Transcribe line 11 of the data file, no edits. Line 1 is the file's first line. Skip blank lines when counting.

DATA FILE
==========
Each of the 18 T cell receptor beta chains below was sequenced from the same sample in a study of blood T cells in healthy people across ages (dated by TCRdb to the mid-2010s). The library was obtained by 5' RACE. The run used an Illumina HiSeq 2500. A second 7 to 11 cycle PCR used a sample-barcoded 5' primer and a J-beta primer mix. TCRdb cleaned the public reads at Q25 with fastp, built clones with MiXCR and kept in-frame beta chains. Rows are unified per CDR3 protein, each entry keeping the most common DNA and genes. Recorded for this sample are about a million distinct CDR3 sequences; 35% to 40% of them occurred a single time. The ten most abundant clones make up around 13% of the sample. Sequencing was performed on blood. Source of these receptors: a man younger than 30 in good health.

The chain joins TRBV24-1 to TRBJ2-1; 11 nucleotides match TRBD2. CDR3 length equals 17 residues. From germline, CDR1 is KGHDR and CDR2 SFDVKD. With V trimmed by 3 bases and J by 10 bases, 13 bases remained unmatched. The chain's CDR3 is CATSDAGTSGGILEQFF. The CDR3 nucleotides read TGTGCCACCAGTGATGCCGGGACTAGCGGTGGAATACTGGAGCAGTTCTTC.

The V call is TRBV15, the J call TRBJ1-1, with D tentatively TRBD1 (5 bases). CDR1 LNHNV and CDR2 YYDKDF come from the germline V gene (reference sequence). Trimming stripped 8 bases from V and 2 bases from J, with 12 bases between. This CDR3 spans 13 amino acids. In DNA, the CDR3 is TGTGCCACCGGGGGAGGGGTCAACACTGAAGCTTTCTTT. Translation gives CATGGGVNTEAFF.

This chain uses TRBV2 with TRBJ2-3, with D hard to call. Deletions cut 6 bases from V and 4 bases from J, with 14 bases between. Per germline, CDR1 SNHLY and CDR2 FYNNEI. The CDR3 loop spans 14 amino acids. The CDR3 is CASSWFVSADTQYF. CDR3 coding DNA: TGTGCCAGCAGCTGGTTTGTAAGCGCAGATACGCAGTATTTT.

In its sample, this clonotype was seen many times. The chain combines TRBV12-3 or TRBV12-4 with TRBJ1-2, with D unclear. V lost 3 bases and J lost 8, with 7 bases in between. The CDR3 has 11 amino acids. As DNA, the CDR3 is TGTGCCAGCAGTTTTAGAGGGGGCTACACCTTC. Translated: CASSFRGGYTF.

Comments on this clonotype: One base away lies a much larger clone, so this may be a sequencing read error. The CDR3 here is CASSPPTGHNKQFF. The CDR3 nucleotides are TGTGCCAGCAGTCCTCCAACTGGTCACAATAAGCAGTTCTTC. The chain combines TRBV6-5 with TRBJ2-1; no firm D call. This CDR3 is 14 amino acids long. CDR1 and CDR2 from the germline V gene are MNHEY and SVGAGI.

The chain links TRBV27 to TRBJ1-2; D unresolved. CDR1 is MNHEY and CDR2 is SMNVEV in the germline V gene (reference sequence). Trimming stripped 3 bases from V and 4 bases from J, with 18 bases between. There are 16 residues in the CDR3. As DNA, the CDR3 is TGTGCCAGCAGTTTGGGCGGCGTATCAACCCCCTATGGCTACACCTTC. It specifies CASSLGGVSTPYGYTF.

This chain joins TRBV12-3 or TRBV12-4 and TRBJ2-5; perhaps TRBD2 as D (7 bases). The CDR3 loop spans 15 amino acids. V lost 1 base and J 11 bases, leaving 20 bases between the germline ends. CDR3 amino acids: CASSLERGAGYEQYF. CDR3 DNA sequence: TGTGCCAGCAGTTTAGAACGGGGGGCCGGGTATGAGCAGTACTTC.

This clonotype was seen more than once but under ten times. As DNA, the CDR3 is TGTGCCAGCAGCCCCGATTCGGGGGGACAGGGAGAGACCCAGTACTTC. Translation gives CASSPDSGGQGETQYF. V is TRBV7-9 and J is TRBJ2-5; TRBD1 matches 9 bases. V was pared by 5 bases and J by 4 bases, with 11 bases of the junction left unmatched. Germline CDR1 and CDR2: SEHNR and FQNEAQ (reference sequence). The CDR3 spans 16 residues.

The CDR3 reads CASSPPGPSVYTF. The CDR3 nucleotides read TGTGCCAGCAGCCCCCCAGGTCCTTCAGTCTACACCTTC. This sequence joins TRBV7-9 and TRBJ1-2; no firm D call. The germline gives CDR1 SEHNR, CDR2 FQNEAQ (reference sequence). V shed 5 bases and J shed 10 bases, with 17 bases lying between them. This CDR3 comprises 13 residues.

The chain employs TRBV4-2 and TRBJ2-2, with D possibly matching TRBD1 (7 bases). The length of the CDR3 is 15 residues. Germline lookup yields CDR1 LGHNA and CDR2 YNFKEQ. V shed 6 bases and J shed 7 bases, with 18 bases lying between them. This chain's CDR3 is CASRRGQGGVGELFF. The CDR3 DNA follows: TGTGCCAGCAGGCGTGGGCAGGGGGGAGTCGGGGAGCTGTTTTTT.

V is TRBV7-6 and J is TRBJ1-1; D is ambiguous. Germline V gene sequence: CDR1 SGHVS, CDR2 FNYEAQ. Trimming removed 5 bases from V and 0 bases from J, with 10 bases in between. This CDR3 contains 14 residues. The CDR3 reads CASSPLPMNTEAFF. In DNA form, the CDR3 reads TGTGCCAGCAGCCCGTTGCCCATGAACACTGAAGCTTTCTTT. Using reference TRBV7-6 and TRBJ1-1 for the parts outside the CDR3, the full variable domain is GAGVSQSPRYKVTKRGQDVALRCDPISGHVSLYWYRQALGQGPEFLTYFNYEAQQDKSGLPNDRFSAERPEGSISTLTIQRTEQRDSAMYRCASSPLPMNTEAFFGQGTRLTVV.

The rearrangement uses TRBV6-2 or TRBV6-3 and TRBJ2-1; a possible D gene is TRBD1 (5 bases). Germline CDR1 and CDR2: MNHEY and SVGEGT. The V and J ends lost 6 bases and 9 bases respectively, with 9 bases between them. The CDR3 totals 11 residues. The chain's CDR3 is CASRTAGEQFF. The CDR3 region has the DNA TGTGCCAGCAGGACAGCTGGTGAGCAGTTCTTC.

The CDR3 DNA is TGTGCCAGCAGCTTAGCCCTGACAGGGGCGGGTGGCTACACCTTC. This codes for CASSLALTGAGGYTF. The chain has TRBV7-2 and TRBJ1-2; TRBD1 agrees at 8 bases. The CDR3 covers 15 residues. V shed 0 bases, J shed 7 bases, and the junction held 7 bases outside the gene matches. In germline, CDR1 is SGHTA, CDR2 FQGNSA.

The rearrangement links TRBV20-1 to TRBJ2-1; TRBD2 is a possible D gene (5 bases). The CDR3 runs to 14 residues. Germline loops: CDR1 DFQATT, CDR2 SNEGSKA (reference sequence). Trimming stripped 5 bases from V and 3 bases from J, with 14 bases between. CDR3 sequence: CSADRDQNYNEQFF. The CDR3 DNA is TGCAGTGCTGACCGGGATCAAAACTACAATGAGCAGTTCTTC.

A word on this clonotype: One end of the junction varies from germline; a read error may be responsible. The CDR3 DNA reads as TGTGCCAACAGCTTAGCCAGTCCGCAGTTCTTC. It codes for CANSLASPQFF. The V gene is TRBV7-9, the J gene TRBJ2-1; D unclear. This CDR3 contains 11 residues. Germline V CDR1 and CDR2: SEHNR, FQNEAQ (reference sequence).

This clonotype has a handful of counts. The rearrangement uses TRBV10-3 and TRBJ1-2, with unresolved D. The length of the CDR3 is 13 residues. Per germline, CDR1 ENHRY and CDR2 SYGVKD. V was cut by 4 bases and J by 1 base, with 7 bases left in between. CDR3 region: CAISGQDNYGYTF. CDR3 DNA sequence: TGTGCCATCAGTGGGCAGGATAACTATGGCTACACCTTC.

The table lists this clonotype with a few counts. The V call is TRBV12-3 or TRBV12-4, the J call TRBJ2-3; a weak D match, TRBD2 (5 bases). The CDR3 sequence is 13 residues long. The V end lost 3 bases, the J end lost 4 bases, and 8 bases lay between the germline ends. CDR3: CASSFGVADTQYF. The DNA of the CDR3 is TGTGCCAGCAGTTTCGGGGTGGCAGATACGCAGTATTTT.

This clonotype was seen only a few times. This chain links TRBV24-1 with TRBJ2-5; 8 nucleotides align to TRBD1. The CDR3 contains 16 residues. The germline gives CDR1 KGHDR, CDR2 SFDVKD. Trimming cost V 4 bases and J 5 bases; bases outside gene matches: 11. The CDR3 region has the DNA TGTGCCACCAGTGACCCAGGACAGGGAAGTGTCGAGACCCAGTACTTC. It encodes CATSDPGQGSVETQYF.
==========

The chain employs TRBV4-2 and TRBJ2-2, with D possibly matching TRBD1 (7 bases). The length of the CDR3 is 15 residues. Germline lookup yields CDR1 LGHNA and CDR2 YNFKEQ. V shed 6 bases and J shed 7 bases, with 18 bases lying between them. This chain's CDR3 is CASRRGQGGVGELFF. The CDR3 DNA follows: TGTGCCAGCAGGCGTGGGCAGGGGGGAGTCGGGGAGCTGTTTTTT.